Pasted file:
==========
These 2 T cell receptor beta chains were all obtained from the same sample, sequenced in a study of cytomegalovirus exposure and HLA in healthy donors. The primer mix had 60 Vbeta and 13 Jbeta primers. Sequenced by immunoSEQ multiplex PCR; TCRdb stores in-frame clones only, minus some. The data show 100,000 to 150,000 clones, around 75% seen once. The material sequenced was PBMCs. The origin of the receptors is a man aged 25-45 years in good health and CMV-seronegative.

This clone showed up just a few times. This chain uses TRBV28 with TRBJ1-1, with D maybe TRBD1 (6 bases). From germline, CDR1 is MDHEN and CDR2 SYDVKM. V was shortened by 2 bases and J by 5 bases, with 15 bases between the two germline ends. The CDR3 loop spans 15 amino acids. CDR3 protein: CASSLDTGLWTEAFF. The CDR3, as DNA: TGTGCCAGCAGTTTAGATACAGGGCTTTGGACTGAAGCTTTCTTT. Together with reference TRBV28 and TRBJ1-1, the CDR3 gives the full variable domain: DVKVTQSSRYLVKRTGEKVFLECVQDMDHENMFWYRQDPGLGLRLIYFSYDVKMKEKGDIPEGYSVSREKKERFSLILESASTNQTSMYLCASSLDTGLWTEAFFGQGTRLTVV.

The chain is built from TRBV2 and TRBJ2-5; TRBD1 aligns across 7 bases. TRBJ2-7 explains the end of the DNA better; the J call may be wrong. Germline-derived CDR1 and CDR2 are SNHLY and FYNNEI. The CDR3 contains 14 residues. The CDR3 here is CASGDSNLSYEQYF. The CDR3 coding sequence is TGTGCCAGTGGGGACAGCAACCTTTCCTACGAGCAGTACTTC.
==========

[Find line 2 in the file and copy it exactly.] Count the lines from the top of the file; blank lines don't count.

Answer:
This clone showed up just a few times. This chain uses TRBV28 with TRBJ1-1, with D maybe TRBD1 (6 bases). From germline, CDR1 is MDHEN and CDR2 SYDVKM. V was shortened by 2 bases and J by 5 bases, with 15 bases between the two germline ends. The CDR3 loop spans 15 amino acids. CDR3 protein: CASSLDTGLWTEAFF. The CDR3, as DNA: TGTGCCAGCAGTTTAGATACAGGGCTTTGGACTGAAGCTTTCTTT. Together with reference TRBV28 and TRBJ1-1, the CDR3 gives the full variable domain: DVKVTQSSRYLVKRTGEKVFLECVQDMDHENMFWYRQDPGLGLRLIYFSYDVKMKEKGDIPEGYSVSREKKERFSLILESASTNQTSMYLCASSLDTGLWTEAFFGQGTRLTVV.